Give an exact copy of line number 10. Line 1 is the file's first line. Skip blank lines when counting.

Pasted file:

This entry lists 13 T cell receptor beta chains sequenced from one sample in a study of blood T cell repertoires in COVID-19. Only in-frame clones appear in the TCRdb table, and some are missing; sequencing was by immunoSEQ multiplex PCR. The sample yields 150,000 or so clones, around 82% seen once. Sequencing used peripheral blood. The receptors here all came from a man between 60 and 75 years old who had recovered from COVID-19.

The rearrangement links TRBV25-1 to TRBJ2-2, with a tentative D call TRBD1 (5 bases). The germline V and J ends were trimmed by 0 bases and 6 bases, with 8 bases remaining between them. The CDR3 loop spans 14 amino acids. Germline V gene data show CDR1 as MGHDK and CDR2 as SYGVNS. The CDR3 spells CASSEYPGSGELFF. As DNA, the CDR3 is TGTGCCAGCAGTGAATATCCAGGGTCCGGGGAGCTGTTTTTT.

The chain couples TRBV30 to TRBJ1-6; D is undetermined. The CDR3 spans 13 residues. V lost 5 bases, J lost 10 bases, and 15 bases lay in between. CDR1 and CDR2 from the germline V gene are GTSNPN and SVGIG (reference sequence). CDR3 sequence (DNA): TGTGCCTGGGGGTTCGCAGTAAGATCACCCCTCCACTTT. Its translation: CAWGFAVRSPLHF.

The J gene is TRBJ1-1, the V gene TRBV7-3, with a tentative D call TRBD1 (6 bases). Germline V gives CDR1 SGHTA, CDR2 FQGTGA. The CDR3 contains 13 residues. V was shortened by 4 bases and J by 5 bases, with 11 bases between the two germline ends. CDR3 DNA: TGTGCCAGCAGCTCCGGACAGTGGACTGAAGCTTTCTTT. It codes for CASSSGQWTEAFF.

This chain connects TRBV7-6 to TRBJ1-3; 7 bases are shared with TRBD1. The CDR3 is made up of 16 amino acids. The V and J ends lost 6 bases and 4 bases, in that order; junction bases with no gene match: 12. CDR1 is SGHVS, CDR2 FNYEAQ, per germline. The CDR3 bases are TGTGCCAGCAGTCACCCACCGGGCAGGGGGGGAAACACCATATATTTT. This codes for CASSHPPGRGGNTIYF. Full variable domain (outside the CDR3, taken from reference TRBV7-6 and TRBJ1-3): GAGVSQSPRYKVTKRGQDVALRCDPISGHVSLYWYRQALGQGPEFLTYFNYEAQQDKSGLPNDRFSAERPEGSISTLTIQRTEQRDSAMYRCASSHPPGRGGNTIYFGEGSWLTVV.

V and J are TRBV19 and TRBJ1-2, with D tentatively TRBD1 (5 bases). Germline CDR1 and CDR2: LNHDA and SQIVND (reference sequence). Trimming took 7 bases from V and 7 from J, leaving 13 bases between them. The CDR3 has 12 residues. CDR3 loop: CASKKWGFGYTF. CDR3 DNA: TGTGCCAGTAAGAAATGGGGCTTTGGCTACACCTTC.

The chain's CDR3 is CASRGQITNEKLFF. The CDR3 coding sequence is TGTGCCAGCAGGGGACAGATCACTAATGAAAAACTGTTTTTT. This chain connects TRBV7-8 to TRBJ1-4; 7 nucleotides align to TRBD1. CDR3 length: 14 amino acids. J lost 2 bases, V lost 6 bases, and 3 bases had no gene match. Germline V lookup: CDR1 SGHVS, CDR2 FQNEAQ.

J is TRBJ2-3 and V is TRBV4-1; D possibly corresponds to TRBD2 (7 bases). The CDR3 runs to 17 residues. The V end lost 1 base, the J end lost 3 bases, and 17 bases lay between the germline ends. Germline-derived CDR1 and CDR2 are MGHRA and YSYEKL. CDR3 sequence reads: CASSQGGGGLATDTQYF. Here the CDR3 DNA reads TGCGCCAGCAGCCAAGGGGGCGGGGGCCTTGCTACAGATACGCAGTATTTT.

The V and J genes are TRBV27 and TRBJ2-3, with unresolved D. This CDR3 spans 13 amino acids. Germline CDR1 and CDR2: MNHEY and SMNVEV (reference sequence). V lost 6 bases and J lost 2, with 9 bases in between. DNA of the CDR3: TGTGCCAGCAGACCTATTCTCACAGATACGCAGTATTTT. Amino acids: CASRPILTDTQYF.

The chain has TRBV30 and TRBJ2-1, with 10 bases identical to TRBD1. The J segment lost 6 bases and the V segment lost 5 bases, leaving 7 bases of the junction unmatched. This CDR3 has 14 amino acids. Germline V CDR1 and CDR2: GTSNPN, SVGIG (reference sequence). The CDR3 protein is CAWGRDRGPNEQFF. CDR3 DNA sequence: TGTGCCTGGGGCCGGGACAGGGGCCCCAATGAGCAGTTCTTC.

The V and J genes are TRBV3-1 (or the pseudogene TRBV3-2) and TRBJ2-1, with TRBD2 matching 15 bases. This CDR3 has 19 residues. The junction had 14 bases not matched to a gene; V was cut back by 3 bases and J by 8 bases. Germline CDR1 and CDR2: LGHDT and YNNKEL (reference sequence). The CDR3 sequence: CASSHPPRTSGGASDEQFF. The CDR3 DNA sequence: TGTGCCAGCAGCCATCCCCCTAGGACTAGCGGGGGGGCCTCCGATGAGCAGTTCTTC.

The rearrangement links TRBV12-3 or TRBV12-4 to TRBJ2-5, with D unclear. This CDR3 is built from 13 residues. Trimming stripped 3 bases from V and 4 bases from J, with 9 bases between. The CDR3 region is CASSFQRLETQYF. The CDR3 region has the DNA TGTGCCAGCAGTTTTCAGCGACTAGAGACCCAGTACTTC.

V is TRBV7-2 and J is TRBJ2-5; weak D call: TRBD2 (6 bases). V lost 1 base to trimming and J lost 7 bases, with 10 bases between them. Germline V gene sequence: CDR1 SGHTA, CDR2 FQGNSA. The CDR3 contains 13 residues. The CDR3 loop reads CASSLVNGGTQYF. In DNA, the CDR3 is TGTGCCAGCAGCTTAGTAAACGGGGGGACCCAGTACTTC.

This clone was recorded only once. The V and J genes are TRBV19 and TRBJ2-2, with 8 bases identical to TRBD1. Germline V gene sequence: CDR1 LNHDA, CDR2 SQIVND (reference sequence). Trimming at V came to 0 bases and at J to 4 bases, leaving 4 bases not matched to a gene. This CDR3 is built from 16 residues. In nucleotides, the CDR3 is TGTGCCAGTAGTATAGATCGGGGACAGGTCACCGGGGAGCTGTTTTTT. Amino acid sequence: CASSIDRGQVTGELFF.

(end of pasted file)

The chain has TRBV30 and TRBJ2-1, with 10 bases identical to TRBD1. The J segment lost 6 bases and the V segment lost 5 bases, leaving 7 bases of the junction unmatched. This CDR3 has 14 amino acids. Germline V CDR1 and CDR2: GTSNPN, SVGIG (reference sequence). The CDR3 protein is CAWGRDRGPNEQFF. CDR3 DNA sequence: TGTGCCTGGGGCCGGGACAGGGGCCCCAATGAGCAGTTCTTC.